Monday, December 21, 2009

The Owl Service in Rochester

The Good Intent, Rochester 20th December 2009

Solstice eve, and a "Folk 'n' Ale" festival at one of the most pleasantly odd little pubs I've ever been in. It looks pretty shabby from the outside, in a nondescript residential part of Rochester (I pretty much slid there all the way from the station, the pavements were so icy). A great name, though - best pub name ever.

The Good Intent

I saw the Owl Service support Martin Carthy at Orange Street in Canterbury a few weeks ago, was deeply moved by their music, and spoke to one of them afterwards to find out the name of a traditional song she'd sung (it was "The Bold Poachers"). She mentioned this gig in passing, so I had to go, whatever the weather. I entered the pub to find a tiny room, a few men standing around by a small bar, some barrels of ale, not much else. "Er, isn't there a band playing here tonight?", I asked, somewhat confused. The barman then made room for me to squeeze around behind the bar and through a door into a much bigger room, wherein a bunch of local folkie characters were having a cheerful sing-a-round (Richard Thompson's "Time to Ring Some Changes", "High Germany", some bawdy music-hall-type singalongs, all good fun). I notice people seemingly going out the back door (to the toilet?), but then coming back in with full tankards, so I went out to see the set-up. There was a fire (old planks, pretty rough) and a little plastic gazebo, wherein a small chap in a black Santa hat was serving from numerous barrels of obscure beers with silly names. Excellent.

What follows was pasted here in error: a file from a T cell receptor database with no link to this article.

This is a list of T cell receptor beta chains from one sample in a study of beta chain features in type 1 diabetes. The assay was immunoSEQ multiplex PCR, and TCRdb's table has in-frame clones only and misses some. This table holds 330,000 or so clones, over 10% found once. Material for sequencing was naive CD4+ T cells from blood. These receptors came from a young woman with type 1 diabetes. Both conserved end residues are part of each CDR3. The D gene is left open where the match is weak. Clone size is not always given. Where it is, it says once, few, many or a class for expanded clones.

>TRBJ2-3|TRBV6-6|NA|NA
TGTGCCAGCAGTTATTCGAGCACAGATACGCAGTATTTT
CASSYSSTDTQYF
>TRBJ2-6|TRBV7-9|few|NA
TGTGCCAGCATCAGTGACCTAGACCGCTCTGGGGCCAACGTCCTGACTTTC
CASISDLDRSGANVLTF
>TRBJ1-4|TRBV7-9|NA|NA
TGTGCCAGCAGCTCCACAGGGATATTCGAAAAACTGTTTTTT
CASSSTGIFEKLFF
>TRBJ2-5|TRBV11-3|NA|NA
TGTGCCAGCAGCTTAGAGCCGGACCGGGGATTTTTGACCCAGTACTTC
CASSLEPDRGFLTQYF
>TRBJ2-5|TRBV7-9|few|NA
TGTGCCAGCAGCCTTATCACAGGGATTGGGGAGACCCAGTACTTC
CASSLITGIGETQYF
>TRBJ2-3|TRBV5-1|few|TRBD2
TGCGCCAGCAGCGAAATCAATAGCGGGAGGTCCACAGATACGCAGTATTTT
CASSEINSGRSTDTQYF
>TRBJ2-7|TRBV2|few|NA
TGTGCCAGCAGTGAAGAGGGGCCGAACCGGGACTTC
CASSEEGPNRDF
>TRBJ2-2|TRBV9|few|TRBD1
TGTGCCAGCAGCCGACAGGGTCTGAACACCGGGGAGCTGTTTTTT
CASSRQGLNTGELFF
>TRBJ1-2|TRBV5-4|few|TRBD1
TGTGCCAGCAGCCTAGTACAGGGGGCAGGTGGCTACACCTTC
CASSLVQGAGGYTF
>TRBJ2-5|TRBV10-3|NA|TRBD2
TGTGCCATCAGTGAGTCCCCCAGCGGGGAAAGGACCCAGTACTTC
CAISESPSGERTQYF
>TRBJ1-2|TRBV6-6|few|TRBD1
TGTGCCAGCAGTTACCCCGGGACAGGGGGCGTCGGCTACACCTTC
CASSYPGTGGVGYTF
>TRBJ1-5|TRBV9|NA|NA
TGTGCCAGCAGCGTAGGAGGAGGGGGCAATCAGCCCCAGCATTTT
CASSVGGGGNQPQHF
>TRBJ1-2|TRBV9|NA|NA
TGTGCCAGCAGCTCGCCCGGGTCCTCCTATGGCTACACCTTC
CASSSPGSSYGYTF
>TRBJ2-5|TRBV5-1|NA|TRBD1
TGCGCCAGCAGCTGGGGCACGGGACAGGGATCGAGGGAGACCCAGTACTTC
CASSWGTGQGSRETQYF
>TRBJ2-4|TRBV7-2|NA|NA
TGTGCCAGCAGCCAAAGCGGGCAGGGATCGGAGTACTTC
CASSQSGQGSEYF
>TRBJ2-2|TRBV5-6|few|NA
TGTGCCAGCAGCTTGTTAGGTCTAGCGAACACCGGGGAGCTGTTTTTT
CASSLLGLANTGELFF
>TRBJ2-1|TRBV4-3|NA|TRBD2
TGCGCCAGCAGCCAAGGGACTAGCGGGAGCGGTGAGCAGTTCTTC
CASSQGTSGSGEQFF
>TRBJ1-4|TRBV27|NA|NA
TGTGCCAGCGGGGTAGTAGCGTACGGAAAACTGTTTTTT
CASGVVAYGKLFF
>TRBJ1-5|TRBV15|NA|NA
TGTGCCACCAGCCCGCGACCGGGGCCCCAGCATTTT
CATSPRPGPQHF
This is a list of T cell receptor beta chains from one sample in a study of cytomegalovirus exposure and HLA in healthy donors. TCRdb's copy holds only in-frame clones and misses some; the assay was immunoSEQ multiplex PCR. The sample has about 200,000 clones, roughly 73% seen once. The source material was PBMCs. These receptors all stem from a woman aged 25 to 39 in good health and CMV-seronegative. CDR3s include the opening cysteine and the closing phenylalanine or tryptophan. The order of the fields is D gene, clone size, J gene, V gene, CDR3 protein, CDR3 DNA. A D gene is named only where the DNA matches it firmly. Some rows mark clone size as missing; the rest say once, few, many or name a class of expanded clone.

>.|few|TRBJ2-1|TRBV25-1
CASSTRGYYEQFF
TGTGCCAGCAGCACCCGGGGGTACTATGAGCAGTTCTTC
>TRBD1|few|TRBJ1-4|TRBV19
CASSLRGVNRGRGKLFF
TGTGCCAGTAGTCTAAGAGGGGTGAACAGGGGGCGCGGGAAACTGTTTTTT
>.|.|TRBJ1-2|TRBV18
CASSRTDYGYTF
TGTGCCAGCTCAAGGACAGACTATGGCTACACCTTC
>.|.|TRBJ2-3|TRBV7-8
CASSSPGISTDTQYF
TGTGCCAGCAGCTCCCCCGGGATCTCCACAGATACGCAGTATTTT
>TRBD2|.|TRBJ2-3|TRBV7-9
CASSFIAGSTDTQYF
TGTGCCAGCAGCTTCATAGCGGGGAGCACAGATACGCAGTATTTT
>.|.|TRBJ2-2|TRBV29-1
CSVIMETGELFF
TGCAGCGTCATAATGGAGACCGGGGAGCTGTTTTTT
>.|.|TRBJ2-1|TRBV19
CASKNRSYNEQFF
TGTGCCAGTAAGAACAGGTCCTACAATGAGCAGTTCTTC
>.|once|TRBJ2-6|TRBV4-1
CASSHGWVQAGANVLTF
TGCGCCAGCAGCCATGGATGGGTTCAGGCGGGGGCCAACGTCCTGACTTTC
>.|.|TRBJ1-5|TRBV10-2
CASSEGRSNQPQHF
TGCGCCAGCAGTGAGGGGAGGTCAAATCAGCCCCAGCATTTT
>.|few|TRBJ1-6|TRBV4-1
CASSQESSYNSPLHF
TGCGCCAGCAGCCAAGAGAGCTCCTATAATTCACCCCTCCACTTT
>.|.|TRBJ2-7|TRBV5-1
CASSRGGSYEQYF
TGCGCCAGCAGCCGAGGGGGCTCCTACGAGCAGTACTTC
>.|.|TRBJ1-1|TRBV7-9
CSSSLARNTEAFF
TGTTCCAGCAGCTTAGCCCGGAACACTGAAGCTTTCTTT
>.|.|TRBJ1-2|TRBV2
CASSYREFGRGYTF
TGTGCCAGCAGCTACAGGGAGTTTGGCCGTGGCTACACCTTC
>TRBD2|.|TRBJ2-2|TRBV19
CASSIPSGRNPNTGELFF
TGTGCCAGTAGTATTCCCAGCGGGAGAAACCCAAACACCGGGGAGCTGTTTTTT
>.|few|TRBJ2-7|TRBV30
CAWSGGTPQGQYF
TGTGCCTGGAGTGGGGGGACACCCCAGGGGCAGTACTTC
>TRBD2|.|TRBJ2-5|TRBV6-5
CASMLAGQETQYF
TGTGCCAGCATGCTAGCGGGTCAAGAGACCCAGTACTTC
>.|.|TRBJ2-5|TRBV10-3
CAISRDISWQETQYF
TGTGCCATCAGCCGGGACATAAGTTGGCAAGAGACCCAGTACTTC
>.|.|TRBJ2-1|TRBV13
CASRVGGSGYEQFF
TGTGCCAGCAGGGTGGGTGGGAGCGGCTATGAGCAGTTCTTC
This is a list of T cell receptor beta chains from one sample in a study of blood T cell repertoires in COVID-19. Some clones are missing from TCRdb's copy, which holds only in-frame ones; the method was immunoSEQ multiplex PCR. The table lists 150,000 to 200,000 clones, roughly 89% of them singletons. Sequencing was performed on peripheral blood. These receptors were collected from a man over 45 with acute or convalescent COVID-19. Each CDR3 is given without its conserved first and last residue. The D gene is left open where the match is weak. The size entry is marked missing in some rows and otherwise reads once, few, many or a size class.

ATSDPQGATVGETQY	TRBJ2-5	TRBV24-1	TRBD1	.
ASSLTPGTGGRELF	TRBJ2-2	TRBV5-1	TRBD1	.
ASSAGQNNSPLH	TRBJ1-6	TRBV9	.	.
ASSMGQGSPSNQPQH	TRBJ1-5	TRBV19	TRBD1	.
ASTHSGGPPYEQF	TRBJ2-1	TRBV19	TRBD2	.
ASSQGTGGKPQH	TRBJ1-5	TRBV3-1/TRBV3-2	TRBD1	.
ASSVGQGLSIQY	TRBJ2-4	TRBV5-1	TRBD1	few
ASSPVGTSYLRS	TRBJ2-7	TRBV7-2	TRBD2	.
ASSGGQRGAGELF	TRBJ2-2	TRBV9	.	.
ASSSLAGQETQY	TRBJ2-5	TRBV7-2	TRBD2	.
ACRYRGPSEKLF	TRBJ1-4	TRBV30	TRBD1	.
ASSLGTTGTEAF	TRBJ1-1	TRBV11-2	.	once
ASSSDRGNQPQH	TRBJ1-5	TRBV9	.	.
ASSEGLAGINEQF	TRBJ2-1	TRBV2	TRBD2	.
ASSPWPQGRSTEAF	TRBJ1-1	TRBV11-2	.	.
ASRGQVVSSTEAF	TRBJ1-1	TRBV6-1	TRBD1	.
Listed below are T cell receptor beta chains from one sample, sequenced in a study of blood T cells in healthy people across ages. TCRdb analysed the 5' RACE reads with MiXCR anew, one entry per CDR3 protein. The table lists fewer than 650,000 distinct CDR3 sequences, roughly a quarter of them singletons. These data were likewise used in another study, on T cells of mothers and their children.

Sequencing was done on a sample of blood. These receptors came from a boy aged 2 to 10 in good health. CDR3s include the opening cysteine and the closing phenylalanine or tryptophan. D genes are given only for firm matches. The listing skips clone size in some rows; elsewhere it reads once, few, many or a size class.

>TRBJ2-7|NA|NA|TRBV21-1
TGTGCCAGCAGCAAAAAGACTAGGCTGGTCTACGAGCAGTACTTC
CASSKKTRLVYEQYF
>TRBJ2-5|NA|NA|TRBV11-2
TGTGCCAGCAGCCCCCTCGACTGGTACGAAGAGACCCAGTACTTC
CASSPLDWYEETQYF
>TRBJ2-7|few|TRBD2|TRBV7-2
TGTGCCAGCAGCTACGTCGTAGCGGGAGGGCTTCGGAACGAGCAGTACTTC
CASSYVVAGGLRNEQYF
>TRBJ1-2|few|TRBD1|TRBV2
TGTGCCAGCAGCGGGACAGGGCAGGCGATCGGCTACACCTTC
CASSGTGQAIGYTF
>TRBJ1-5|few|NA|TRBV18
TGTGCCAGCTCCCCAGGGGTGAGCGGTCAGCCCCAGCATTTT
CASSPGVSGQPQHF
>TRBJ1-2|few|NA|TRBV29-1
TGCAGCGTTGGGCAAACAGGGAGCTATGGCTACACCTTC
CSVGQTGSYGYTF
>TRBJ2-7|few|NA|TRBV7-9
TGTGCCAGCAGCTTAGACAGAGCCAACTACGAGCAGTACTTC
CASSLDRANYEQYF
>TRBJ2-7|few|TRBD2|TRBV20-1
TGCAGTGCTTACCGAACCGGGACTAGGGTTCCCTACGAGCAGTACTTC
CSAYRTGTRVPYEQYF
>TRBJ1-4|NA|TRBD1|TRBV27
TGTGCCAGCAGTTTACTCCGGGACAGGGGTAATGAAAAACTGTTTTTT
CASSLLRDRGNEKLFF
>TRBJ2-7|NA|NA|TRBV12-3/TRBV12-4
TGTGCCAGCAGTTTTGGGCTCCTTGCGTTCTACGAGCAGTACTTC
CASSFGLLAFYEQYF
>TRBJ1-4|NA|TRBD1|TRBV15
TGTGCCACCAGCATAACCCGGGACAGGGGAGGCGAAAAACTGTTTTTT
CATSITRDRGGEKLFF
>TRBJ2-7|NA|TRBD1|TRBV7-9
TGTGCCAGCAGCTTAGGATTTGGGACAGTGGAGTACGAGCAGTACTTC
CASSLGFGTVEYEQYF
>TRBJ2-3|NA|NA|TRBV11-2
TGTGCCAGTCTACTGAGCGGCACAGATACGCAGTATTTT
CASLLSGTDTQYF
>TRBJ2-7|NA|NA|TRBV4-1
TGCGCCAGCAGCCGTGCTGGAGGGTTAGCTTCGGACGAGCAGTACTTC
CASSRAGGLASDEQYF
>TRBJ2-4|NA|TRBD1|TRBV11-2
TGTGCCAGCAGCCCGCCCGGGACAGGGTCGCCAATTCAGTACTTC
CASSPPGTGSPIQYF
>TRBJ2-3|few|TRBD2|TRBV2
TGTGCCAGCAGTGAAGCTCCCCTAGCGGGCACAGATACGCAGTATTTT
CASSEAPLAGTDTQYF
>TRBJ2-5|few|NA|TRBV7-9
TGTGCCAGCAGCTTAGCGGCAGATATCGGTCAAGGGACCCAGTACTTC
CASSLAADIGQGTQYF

Members of the Owl Service gradually started arriving, and were soon set up. They sang some traditional midwinter songs like "The First Tree in the Greenwood", as well as songs I heard them do last time, like "Willie o' Winsboro". The highlight was Nancy Wallace singing (with concertina) a breathtaking "See Amid the Winter's Snow (Christ is Born in Bethlehem)". I honestly don't recall ever hearing a voice so beautiful (it's in the Anne Briggs dimension, but it's her own voice). She and Jason Steel (who's part of her own group) did a few songs together at the end of the set.

Nancy Wallace, some time earlier
Nancy Wallace, elsewhere

It's all a bit of a blur now (I left this entry too long, so I can't remember who sung what), but we got "Go 'Way From My Window", something by Alan Sparhawk, and a stunning "The Oak and the Ash (A North Country Lass)". Steven Collins (the guitarist who put the band together, and handles all the production, promotion, etc.) let rip on his electric a couple of times, but briefly, and appropriately (it turns out that he's solely responsible for all the doom metal, black metal and Noise in the "Owl Service Top 30 Records of 2009" as blogged on their Myspace profile!).

I hear there's a double Owl Service album on the way soon. Jason from Canterbury Wholefoods who puts on the Twilight Folk nights is quite close to the band, so I get all the latest on this kind of thing when I'm down there.

Phil the hurdy-gurdy player from Canterbury was about to play a set, but I had to leave for my train, so shuffled back around the bar and through the door. The landlady teasingly chastised me for not asking permission to leave and bid me a safe journey along the icy pavements of Rochester. Such a cosy atmosphere in the back room of The Good Intent - another one of those gigs that leaves you feeling glad to be alive and deeply grateful to be in the right place at the right time.


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